Archival best practices

Proper use of archival material isn’t just a matter of downloading, or even paying for it. It’s also important to understand the context of a photo or film. That may mean getting in touch with an archival association dealing with that subject. Or learning the guidelines for analyzing third-party documents. Or making sure something’s authentic.

Fortunately, there are ample resources only a few cyber-clicks away, including the following:ability-to-read-quote

  • The Moving Image Source focuses on the history of film, television, and digital media, featuring “original articles by leading critics, authors, and scholars; a calendar that highlights major retrospectives, festivals, and gallery exhibitions at venues around the world; and a regularly updated guide to online research resources.”

The entire website, a publication of the highly regarded Museum of the Moving Image, is a treat for any film lover. But for the researcher, the Research Guide is the most valuable area, with a database of more than 400 tightly annotated items range from scholarly archives and corporate collections to the personal journals and filmographies of aficionados around the world.

One such item, the museum’s Collection Catalog, is a case in point, housing artifacts “from every stage of producing, promoting, and exhibiting motion pictures, television, and digital media—more than 130,000 objects in all.” You’ll find everything from photographs and costumes to publicity materials and video. Another example: Links to 52 international databases ranging from one with classic print ads to another on Warcraft movies.

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  • Center for History and New Media: A George Mason University service that aims to use “digital media and technology to preserve and present history online, transform scholarship across the humanities, and advance historical education and understanding.” Don’t miss the “Research + Tools” section, a collection of informative publications and helpful applications for scholars and researchers.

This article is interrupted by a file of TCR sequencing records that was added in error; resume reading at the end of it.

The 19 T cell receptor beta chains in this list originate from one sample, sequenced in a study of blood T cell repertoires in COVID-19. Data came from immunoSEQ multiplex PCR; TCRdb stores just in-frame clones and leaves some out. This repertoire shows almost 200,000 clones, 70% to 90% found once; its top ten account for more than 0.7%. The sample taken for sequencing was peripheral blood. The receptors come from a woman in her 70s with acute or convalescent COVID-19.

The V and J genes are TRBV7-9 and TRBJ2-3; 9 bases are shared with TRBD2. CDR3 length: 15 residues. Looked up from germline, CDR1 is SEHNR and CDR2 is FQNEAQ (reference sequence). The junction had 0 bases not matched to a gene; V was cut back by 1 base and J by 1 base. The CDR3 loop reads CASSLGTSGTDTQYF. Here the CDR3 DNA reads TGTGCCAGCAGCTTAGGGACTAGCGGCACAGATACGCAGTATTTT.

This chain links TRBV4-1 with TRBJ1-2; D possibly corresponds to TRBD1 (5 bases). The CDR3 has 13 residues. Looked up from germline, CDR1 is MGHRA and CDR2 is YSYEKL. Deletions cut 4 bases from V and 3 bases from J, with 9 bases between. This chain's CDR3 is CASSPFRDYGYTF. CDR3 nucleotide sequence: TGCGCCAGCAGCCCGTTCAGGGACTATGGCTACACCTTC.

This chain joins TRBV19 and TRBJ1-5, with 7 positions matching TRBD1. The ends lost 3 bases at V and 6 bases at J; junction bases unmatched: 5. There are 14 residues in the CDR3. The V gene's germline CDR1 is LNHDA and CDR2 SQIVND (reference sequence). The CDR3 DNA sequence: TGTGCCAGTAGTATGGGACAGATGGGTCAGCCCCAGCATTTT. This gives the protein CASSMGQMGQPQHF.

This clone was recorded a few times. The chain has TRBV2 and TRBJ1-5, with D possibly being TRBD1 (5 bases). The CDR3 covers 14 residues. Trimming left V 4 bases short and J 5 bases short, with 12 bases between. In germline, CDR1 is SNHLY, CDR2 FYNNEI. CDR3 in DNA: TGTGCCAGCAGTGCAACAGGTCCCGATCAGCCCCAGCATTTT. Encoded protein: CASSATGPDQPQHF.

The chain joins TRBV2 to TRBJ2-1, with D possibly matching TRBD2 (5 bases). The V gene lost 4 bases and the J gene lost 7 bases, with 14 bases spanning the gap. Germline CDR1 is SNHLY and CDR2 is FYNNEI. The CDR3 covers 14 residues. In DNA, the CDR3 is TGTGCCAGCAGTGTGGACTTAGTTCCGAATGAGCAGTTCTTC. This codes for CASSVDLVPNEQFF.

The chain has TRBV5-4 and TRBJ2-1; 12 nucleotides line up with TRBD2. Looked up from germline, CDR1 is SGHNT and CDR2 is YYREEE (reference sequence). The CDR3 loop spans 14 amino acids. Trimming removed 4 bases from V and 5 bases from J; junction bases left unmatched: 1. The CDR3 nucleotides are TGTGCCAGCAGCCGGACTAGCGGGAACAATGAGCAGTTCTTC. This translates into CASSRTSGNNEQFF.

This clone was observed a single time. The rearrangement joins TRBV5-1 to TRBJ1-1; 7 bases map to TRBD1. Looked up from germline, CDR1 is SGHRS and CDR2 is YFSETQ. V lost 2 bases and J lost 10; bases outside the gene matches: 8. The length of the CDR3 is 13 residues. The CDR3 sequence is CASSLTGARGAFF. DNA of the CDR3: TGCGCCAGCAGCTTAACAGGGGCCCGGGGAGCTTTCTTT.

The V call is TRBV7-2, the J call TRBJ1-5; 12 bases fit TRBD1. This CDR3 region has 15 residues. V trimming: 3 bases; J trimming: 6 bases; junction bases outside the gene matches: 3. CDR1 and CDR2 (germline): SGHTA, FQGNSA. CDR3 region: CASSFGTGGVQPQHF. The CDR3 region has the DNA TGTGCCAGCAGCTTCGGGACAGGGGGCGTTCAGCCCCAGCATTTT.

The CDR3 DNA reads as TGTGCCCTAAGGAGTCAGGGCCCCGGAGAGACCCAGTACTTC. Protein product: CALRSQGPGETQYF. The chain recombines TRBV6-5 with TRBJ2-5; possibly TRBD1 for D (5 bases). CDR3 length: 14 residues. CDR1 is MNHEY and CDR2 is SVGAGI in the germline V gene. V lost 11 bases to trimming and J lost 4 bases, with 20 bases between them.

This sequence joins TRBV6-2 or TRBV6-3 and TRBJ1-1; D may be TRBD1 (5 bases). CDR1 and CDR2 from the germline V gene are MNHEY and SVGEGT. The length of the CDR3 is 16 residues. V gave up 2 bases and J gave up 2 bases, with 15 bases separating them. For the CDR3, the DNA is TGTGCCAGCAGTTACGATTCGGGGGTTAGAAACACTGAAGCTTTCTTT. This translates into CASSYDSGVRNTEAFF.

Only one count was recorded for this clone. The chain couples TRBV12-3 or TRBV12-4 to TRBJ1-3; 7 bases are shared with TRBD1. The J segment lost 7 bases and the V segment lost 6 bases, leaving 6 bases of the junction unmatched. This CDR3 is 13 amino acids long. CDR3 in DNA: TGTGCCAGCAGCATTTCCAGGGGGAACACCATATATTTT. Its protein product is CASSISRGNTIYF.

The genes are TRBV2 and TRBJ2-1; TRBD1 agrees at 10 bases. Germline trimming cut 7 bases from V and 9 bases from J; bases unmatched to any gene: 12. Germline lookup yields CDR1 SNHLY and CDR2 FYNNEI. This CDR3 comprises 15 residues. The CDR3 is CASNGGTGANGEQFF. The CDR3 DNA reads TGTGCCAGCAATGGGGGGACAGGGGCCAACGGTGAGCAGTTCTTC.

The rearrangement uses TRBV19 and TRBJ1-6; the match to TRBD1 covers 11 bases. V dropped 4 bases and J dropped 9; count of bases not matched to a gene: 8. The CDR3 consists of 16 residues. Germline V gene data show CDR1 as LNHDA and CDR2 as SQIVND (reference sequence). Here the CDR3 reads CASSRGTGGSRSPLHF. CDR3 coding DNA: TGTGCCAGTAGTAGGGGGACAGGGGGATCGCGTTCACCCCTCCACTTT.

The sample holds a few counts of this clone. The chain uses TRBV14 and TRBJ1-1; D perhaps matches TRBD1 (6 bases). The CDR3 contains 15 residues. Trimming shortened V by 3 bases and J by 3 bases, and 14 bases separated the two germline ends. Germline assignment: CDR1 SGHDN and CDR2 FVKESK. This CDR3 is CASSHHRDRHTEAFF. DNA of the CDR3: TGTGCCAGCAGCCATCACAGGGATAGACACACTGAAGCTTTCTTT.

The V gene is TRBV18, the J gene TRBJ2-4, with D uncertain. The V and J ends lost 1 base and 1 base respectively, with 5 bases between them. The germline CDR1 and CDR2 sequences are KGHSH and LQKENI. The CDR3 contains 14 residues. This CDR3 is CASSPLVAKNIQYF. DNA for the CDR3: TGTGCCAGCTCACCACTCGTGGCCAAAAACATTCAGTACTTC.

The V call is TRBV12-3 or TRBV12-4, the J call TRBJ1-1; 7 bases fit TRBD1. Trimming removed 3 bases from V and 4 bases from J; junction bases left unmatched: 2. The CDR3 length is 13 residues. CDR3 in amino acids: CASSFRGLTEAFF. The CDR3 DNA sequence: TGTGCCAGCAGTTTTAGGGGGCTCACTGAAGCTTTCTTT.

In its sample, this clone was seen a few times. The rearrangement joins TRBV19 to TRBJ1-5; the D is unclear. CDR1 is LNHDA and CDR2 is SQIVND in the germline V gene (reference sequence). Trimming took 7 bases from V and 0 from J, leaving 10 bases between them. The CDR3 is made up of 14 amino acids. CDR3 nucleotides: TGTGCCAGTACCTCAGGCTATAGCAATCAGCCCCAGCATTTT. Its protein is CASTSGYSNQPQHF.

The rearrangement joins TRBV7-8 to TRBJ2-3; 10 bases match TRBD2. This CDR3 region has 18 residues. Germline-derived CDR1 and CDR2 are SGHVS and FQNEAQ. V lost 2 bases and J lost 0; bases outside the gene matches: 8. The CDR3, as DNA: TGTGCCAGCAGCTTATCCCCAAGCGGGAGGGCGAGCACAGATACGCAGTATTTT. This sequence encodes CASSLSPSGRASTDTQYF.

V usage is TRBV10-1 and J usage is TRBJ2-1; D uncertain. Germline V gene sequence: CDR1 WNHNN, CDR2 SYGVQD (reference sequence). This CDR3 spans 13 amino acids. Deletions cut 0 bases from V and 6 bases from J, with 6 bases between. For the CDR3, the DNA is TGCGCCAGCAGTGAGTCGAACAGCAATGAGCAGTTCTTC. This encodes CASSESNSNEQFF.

• Want to become a skilled archive detective? Spend some time at Making Sense of Evidence. The website provides “strategies for analyzing online primary materials, with interactive exercises and a guide to traditional and online sources.” In addition to written guides, a variety of scholars tell you in their own words how to analyze material. Two items should be of particular interest to archival researchers: Making Sense of Films and Making Sense of Documentary Photography. While you’re at it, drop by Fairleigh Dickinson University’s quick-and-easy guide on: How to Conduct Reliable Web Research.
  • Keep in touch with the latest stock and archival footage industry news at FootageInfo.com. As an added bonus, you find what is arguably the most complete list footage sources on the Web—240 services in all, and each of them hyperlinked.

Sam Meddis

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